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It’s Good Work if You Can Get It

The nurse licks her thumb, turns the page in her tabloid. The next headline reads: “Alien LoveChild Discovered on Earth,” so she gives up for the night.

She asks the old man, her patient for this shift, “Who was she?”

There’s a grainy photo, framed in brass, on his nightstand.

She’s not so interested in his answer as she is in getting him to speak again. He’s been staring at the same old photograph for at least an hour.

The old man holds a vein-marbled hand up to point to the grate in the ceiling above him. He clears his throat. His bowed finger wags, nearly with the beat of each syllable, each filled with a nervous sort of palsy: “Oh, her? I hated her.”

“Why was that?” she asks.

He says: “She was a nurse.”

The nurse laughs. She asks to see the photograph. The old man obliges.

Her patient’s face was handsome way back then, shorter-seeming, clean-shaven. 

On one end of a gurney, hunched over, he wears a light gabardine trenchcoat, dark gloves, and a dark herringbone hat. His hand lays on an old man’s frail chest as he sleeps. Standing opposite the pair, a dark-haired nurse — white scrub dress and all. She smiles, or winces, at the sad scene. 

It takes several more hours for the nurse to learn it was Terre Haute, Indiana, in 1968. A cold snap in early April, a two-week affair while his father faded with dementia in a terribly little, under-heated hospital. The photo is of him, his dying father, and the nurse. There’s something electric between the two.

“Did you ever tell her?” the nurse asks, now.

“Yes,” the old man says. “And she told me.”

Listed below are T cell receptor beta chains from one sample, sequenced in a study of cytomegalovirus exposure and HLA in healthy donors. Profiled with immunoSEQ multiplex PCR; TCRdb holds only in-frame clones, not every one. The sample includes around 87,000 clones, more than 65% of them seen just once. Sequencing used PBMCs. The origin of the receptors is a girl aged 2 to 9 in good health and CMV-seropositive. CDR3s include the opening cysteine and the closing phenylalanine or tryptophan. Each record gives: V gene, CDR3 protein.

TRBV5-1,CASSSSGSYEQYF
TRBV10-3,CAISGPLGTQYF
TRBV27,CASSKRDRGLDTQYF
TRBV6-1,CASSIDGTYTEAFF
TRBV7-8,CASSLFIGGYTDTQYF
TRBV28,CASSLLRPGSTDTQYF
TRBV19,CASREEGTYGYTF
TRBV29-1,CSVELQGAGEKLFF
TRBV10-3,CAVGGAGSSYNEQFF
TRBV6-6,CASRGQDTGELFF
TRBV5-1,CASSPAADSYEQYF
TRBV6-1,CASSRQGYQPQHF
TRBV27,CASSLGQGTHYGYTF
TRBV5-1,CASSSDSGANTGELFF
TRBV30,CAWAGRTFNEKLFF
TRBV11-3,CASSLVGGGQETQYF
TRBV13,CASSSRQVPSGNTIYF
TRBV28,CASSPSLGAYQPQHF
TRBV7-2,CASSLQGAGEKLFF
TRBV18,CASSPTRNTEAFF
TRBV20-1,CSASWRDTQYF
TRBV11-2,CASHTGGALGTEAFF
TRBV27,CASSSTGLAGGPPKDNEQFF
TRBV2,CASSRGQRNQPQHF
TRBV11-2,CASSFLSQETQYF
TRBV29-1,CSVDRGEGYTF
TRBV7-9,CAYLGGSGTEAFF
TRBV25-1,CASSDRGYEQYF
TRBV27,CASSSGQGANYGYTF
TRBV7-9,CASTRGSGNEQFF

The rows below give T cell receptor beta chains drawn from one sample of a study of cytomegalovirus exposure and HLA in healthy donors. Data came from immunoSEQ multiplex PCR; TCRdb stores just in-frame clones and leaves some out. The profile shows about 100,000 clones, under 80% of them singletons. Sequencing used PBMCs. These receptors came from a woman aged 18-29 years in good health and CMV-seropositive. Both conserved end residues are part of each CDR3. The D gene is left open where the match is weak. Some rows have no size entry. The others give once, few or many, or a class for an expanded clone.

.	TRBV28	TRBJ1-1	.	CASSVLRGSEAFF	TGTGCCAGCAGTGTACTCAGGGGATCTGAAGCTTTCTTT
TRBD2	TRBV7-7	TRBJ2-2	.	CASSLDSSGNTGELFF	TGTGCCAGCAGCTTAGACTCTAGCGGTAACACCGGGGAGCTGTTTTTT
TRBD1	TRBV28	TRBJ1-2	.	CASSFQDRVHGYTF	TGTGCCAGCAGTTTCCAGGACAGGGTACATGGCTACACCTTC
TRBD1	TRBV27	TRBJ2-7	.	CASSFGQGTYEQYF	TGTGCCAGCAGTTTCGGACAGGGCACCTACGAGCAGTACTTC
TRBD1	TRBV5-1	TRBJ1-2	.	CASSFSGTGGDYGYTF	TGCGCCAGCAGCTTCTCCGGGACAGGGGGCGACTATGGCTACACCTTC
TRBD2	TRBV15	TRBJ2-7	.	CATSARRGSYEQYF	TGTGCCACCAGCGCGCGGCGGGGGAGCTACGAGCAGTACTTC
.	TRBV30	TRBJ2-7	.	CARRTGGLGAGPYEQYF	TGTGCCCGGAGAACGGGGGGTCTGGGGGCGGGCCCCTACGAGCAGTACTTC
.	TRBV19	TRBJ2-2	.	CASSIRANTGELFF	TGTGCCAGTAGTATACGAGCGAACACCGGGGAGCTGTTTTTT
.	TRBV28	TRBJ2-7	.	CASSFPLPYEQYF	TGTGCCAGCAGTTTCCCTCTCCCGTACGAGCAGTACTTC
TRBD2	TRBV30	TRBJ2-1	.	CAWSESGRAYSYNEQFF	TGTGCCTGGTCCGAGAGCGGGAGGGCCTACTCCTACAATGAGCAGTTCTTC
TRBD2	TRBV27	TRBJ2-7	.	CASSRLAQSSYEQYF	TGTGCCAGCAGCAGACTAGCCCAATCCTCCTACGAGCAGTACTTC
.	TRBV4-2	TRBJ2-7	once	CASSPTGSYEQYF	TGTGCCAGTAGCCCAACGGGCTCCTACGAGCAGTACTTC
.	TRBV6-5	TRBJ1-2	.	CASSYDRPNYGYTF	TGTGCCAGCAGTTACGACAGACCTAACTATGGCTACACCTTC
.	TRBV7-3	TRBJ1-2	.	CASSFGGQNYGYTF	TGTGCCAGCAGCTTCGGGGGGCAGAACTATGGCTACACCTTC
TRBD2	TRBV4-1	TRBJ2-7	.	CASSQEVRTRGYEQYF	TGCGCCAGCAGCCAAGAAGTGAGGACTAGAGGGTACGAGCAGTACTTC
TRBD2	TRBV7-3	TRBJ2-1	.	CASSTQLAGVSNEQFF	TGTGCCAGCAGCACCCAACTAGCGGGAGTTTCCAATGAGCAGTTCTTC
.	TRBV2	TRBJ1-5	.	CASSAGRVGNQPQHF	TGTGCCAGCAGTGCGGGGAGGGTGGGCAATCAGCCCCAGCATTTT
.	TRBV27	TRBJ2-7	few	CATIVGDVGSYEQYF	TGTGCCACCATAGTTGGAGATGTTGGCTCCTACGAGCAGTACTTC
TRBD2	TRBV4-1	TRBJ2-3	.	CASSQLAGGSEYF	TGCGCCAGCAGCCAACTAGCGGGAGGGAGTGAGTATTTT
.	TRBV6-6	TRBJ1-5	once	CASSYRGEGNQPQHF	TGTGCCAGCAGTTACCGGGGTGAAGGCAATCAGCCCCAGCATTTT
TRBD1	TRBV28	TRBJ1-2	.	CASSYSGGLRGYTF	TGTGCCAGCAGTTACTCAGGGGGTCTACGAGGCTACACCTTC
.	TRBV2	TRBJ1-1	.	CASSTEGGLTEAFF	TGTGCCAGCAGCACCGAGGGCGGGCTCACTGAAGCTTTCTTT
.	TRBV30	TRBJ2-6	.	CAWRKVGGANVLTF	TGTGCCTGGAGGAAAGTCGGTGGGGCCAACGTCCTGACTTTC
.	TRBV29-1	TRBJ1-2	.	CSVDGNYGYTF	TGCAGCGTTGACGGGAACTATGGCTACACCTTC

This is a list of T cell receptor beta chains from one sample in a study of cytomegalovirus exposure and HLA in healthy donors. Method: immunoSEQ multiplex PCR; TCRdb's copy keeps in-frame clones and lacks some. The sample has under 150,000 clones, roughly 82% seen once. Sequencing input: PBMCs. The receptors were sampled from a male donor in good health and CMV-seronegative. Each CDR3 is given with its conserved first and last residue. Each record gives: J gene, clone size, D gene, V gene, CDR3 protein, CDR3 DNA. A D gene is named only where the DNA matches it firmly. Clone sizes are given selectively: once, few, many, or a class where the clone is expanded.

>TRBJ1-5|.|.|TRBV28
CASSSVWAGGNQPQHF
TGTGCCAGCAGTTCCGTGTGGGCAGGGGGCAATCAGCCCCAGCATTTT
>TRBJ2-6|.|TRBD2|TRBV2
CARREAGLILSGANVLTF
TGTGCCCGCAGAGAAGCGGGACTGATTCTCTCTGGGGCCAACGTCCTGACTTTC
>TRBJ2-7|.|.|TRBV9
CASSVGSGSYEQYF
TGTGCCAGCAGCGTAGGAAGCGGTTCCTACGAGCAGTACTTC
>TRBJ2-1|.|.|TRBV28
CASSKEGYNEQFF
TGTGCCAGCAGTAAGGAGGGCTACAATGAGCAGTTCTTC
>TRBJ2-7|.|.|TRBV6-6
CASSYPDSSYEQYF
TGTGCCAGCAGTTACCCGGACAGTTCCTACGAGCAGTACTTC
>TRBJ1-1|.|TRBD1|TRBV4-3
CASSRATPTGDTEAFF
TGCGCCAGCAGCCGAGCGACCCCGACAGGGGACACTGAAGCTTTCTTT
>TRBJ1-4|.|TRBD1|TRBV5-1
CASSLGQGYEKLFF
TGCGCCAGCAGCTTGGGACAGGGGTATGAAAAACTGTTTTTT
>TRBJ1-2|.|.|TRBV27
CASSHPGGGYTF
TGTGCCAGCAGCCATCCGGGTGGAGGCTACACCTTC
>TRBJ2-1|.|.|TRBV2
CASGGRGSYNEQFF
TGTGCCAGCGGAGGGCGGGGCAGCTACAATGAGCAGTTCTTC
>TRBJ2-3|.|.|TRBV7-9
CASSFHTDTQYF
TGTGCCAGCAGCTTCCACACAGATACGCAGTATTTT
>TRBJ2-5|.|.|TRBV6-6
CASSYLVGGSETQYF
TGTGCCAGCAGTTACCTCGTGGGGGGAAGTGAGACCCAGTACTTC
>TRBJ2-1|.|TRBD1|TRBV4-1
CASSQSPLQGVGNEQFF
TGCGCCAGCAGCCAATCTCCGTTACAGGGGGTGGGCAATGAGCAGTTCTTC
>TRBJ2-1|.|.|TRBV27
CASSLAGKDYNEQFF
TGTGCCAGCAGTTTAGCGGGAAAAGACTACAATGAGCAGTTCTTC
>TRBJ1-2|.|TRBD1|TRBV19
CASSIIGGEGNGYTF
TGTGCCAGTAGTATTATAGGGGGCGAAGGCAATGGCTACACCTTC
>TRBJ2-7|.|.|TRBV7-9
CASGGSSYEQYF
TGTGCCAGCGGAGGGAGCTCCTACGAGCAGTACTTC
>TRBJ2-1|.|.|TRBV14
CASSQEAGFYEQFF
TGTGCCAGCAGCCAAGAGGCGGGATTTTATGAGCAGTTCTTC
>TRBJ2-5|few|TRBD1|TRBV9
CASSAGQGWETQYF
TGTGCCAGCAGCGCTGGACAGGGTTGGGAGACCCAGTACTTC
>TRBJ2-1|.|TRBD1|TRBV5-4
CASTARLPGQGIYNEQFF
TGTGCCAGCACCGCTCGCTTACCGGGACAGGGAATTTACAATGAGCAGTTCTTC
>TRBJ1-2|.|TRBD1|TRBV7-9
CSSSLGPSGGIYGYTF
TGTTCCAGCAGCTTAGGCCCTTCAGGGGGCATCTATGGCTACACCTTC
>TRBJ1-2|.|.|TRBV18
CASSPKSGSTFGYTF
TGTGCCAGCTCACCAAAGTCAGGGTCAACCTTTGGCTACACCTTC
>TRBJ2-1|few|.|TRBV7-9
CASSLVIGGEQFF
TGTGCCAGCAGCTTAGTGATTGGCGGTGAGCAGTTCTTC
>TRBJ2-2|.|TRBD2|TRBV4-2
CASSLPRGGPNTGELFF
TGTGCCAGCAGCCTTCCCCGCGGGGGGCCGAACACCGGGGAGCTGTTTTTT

The nurse places the photo on the stand beside the bed. She folds the tabloid over the wooden arm of her chair. She leans in, takes the old man’s hand in her own. It’s not pity, whatever this feeling is. She thinks of her husband. She hears, deep in her memory, the shattering of a wine glass. She thinks of the handing-back of a ring that should have happened years ago, but didn’t and likely won’t ever.

The old man eventually slips into sleep in the new silence. After watching his purple, flickering eyelids, her own grow heavy. She leans back, nods her chin forward, then dreams of night, of a forest she’s never been to, never seen.

Red light flickers through a wall of adumbrated trees in the distance. She approaches it, sees a camp where a band of women, all dressed as she is, sit equidistant around a fire. In each hand, they hold large, smooth river stones. She can see them desperately knock the stones together. Each beat echoes, forming a thock-thock-thock-thock in the night.

Then, she can see these aren’t stones at all, but rather two small universes in their hands. The two glowing orbs smash, a yellow-purple aether at their centers wobbles upon each collision. One hard stone chips away the softer one. She understands the work. One of these must be a honing block, if the other is to become a blade.

Recommend0 Simily SnapsPublished in All Stories, Contemporary Fiction, Fiction

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